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Seven West launches CEO affair inquiry

AAP logoAAP 21/12/2016 Peter Trute and Lilly Vitorovich

Embattled broadcaster Seven West Media will run an independent inquiry into damaging allegations made by the former employee who had an affair with chief executive Tim Worner, saying the probe is a "prudent" move to allay shareholder concerns.

In only its second public statement on the scandal since it was reported on Monday, Seven West said on Thursday that its board continues to support Mr Worner but took "very seriously" allegations raised by former executive assistant Amber Harrison, which have been widely publicised in media reports.

Seven West's board has met four times this week to consider Ms Harrison's allegations, which include claims that an investigation of her credit card expenses which led to her termination was vindicative.

The company said it supported the decisions made after Ms Harrison's alleged credit card misuse and her relationship with Mr Worner were brought to its attention two years ago.

The Kerry Stokes-chaired board appointed external accountants to report on alleged misuse of Ms Harrison's corporate credit card.

"It was this report that lead to Ms Harrison's termination and a settlement agreement being reached by the parties," Seven West said on Thursday.

Seven West said the new inquiry would review decisions made around the termination and settlement.

"To allay any concerns that our shareholders may have the board has determined it prudent to commission a further independent inquiry to establish all of the facts so as to confirm that all necessary matters have been and were taken into account," the statement said.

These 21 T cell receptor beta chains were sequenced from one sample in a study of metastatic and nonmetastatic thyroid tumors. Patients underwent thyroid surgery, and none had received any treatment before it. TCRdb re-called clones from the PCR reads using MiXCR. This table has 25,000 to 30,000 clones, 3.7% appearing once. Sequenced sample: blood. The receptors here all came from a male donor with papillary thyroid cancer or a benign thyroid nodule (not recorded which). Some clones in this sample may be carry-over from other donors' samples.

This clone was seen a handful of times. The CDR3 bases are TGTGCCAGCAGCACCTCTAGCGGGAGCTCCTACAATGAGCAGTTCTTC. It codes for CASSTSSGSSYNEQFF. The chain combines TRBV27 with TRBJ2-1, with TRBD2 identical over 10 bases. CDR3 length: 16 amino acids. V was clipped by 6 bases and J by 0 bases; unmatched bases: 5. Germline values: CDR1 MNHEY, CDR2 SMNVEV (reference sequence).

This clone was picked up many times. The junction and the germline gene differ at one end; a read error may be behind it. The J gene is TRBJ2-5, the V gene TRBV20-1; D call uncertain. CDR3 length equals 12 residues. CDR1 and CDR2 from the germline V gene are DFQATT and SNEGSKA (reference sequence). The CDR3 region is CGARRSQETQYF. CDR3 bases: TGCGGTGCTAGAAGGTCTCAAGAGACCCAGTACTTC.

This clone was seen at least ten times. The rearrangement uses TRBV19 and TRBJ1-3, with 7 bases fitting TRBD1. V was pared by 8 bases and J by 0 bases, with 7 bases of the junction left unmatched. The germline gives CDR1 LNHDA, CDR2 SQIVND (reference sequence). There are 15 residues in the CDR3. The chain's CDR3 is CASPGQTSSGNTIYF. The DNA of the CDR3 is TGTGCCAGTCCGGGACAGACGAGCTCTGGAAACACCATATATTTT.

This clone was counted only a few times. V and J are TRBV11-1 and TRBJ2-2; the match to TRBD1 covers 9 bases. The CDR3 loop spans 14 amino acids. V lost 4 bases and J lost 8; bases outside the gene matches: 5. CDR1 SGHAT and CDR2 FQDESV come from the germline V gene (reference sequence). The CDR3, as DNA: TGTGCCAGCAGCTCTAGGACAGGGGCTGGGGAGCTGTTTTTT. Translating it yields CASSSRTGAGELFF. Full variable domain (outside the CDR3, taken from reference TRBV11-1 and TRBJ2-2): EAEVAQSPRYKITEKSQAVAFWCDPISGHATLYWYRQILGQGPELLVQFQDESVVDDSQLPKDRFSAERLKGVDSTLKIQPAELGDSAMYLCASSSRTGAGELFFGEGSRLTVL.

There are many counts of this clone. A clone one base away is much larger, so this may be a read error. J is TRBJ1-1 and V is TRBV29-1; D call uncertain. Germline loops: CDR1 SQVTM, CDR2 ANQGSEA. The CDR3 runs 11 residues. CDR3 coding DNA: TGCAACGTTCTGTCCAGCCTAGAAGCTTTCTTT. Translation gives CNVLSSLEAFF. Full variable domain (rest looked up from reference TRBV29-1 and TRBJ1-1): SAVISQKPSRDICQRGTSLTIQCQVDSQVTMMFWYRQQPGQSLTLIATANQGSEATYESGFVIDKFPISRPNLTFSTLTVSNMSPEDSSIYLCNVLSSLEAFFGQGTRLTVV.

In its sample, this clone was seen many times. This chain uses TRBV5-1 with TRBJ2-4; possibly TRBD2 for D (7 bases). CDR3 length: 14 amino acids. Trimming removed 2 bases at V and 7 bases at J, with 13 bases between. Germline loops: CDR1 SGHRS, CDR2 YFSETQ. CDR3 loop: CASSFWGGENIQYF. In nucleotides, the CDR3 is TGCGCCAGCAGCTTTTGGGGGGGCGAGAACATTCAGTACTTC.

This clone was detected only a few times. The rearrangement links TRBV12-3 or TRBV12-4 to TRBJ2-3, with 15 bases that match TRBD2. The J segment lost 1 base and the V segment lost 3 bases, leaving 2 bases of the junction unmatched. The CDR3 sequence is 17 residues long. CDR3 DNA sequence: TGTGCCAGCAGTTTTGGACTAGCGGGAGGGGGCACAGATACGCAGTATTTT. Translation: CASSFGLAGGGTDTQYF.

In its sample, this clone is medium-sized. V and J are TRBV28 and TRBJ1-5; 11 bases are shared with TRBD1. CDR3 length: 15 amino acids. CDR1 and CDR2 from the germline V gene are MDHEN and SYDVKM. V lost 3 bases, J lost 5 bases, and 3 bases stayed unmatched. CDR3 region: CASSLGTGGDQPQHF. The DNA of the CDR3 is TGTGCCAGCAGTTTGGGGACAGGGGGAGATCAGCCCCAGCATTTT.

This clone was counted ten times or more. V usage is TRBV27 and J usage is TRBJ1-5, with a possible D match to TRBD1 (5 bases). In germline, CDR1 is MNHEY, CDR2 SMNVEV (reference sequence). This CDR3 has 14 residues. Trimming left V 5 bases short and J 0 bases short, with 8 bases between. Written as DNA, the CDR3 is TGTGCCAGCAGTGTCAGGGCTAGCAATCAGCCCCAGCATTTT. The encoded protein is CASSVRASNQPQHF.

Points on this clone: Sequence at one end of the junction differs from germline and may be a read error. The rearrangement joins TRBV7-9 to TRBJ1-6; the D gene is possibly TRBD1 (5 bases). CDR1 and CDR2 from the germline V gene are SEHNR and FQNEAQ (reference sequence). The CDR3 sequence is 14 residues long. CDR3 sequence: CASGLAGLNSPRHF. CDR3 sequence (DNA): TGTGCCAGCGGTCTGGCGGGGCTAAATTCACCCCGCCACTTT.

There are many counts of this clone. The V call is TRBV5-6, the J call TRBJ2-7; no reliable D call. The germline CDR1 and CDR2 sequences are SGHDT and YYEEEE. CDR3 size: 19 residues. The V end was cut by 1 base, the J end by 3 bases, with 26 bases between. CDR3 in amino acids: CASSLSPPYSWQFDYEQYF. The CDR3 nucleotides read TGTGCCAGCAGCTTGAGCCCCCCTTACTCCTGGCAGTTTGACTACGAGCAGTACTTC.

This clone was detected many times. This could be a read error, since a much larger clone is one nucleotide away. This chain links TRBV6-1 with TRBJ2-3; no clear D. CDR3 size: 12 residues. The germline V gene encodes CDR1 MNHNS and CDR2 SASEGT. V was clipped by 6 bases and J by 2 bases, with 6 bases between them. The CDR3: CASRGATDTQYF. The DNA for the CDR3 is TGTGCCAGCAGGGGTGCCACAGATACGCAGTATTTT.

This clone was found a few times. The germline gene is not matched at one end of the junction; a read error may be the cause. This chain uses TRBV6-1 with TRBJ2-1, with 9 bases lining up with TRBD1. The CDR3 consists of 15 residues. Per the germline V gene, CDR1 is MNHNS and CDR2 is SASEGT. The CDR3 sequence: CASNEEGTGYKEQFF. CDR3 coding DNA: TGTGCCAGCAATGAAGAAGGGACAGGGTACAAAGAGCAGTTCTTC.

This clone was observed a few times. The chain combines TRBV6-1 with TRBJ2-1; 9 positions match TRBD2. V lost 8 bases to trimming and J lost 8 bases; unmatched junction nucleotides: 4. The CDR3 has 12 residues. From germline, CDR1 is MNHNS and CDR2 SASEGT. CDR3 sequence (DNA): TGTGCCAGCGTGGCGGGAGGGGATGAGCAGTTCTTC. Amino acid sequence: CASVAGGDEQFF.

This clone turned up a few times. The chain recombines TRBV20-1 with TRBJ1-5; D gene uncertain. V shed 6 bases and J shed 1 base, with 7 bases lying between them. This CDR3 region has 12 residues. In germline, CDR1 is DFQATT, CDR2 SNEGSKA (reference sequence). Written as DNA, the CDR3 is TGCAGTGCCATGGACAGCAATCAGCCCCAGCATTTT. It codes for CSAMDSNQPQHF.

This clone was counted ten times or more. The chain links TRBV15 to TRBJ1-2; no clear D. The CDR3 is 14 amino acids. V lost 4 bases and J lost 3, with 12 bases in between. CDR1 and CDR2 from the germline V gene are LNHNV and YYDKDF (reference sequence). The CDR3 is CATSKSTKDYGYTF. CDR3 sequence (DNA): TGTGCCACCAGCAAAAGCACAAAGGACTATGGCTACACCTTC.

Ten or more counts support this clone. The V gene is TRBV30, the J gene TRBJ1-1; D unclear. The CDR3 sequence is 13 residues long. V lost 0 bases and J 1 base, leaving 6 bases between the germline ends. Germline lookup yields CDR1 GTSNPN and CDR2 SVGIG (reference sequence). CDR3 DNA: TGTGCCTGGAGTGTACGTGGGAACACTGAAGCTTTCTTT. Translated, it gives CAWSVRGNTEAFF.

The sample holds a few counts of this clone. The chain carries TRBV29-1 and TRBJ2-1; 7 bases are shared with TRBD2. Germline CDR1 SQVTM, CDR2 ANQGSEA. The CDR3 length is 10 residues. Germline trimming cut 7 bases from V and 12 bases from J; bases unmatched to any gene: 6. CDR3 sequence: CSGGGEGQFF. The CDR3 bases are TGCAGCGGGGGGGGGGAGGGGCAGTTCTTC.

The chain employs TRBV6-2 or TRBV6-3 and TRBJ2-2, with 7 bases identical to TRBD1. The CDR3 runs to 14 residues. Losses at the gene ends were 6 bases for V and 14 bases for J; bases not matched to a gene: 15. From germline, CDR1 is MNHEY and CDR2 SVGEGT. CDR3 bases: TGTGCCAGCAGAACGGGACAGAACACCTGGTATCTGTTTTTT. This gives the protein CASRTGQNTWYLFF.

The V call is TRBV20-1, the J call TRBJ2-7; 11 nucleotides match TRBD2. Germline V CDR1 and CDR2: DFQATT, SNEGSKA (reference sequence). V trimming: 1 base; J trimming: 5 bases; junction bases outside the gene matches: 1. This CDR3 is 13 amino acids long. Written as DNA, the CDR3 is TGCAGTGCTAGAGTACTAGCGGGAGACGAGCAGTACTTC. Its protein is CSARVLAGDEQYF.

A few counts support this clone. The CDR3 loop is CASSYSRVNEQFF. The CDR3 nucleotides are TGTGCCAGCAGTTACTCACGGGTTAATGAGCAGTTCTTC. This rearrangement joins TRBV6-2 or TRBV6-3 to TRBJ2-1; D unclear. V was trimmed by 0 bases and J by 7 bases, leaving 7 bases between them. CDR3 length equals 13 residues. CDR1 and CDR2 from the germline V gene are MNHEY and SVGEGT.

The independent expert and the timeframe for the inquiry have not been named.

The announcement comes two days after the Australian Shareholders' Association called on Seven West's board to start planning for Mr Worner's departure next year, saying the controversy surrounding the affair could not end while he retains his position.

ASA director Stephen Mayne said the reputational damage to Seven West would not be fully resolved until the company has a new CEO and said the succession plan is "something they should progress in 2017".

Seven West late Monday disclosed that it made a confidential settlement with Ms Harrison more than two years ago, with payments made to her as part of the terms.

In the statement, Mr Worner said he is "filled with the deepest shame and regret" over the two-year affair.

Seven West also said Kerry Stokes, the group's biggest shareholder and chairman, had made it clear the conduct was "completely unacceptable" but affirmed Mr Worner will stay on as CEO.

At 1250 AEDT, Seven West shares were down 0.25 cents to 79.25 cents.

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